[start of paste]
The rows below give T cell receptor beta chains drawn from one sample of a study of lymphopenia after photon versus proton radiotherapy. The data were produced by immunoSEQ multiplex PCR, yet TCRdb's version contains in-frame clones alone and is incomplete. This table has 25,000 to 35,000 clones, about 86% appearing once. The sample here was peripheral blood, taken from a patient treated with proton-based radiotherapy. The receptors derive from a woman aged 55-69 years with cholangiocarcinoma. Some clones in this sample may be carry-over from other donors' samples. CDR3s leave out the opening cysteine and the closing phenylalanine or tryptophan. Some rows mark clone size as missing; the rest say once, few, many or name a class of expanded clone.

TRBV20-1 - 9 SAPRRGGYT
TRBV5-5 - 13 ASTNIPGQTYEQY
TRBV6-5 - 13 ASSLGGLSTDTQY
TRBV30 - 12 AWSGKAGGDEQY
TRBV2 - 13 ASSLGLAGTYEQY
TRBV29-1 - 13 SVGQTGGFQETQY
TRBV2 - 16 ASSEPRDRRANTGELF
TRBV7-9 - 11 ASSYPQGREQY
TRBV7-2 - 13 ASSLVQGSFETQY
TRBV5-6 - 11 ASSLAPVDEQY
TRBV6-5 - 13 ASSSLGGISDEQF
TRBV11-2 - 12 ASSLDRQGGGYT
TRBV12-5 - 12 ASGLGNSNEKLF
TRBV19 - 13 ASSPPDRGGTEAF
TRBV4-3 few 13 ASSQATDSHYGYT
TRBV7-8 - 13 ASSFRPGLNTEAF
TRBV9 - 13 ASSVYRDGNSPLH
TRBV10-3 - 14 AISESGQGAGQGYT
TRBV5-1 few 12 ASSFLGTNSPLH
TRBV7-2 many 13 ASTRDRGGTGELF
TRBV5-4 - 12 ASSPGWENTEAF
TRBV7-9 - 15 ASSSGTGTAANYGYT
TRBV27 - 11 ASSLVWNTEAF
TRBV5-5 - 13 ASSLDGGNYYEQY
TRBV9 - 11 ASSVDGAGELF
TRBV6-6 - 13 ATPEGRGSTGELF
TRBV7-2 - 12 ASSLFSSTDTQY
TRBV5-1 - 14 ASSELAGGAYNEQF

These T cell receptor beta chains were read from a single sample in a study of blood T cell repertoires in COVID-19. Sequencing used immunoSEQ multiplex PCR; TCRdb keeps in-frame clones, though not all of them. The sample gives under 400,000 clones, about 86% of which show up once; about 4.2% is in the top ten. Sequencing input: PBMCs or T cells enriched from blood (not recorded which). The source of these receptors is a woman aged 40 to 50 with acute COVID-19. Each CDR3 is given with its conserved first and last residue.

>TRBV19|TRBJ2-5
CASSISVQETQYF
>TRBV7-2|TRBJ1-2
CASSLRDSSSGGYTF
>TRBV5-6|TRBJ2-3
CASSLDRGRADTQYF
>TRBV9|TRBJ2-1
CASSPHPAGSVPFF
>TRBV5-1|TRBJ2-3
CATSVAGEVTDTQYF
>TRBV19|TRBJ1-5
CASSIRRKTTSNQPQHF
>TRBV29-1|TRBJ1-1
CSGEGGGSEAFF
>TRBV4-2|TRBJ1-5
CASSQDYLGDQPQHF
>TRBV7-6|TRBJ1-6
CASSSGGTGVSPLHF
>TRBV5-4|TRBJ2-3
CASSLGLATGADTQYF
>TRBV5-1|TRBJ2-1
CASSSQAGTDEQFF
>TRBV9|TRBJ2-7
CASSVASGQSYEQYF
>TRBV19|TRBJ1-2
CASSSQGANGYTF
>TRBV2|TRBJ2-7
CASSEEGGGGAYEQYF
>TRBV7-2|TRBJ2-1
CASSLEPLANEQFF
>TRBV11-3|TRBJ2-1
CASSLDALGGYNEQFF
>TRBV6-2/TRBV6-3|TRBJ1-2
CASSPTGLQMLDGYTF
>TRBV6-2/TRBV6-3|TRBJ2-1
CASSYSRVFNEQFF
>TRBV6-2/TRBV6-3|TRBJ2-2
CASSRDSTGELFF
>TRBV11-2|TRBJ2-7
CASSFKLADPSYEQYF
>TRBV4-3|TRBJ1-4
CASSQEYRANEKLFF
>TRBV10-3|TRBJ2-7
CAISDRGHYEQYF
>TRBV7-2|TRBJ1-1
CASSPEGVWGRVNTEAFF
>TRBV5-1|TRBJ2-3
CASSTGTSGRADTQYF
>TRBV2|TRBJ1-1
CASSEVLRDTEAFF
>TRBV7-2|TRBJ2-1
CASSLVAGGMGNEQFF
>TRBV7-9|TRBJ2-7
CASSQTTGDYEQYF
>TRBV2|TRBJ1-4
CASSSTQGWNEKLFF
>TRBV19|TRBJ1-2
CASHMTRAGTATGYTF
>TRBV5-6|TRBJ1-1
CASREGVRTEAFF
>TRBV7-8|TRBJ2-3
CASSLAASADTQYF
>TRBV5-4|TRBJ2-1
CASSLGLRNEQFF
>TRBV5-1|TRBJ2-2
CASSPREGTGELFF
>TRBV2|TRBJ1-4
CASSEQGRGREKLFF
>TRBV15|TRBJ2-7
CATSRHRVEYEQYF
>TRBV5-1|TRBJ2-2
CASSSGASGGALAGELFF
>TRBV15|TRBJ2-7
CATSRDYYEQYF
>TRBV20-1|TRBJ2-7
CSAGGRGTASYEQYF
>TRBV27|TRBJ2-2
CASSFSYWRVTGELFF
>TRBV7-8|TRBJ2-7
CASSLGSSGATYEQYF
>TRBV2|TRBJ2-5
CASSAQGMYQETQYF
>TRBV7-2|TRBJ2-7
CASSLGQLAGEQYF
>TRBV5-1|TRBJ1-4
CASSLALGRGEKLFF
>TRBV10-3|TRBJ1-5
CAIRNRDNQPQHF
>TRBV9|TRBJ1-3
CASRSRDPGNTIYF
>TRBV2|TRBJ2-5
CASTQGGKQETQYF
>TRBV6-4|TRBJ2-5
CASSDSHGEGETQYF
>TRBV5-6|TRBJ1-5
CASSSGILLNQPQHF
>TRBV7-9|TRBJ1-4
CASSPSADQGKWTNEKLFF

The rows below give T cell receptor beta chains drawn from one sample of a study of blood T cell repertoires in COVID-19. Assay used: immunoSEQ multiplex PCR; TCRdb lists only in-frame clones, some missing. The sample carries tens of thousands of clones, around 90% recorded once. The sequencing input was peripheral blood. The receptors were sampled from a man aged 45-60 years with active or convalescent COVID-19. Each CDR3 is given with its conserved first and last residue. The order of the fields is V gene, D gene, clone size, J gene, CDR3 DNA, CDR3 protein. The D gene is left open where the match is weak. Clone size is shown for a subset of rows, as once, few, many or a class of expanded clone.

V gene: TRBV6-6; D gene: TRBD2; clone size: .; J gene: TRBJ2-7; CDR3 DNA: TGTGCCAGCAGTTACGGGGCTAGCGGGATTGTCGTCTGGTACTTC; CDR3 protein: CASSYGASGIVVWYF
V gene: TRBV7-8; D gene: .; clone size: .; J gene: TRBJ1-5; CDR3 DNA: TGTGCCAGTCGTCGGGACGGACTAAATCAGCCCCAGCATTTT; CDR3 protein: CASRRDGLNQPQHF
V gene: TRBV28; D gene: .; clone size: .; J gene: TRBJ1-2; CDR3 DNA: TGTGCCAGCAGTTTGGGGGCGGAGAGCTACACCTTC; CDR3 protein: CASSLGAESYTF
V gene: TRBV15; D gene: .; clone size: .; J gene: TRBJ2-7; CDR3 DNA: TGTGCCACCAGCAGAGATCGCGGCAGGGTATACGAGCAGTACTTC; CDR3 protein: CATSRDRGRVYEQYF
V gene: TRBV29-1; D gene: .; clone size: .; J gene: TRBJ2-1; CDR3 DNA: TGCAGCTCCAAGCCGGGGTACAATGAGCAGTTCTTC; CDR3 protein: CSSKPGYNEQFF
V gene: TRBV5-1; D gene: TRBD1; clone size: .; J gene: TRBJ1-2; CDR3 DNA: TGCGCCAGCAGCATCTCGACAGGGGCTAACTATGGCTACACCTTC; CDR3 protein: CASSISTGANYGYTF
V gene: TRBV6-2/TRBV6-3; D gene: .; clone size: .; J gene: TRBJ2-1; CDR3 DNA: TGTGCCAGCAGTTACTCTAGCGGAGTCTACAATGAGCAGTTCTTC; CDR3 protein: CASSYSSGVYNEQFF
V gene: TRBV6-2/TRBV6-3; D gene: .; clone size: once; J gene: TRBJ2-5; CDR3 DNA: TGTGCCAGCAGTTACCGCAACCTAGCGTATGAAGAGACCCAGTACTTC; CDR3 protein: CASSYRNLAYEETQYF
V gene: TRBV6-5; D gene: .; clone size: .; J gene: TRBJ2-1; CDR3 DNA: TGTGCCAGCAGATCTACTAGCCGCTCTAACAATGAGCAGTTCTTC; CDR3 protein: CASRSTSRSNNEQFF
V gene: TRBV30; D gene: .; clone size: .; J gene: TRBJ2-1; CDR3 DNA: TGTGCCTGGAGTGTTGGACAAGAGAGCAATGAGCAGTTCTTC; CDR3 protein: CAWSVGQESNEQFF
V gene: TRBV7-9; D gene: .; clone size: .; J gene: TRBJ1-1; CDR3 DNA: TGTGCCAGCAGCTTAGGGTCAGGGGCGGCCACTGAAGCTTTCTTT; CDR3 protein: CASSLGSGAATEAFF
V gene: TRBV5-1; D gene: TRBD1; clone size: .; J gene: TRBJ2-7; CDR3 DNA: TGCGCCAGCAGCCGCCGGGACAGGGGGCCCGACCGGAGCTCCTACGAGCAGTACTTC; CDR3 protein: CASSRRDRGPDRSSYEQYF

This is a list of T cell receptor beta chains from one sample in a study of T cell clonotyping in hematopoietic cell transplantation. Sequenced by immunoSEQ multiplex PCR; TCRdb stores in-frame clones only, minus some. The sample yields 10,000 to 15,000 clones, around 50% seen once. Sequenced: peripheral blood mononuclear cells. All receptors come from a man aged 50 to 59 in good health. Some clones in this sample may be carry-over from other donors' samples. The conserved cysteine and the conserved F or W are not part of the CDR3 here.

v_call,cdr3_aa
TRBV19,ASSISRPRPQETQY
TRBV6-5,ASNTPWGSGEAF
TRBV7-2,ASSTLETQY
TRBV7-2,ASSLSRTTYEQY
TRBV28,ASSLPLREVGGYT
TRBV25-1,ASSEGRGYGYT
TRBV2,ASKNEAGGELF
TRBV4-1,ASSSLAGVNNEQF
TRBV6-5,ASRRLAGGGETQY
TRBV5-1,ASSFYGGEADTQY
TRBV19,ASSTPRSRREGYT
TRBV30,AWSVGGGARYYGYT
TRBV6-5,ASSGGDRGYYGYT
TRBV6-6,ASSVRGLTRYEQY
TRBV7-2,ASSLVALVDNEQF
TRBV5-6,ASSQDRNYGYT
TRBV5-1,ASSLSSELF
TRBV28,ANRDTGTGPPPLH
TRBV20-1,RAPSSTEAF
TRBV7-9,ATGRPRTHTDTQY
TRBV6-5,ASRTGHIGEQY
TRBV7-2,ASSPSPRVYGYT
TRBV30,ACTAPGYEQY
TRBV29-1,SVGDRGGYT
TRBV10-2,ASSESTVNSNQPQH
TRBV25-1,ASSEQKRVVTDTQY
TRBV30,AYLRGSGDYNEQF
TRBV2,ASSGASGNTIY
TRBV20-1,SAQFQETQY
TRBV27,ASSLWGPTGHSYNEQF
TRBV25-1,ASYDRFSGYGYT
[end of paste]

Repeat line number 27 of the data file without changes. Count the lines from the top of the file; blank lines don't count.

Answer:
TRBV6-6 - 13 ATPEGRGSTGELF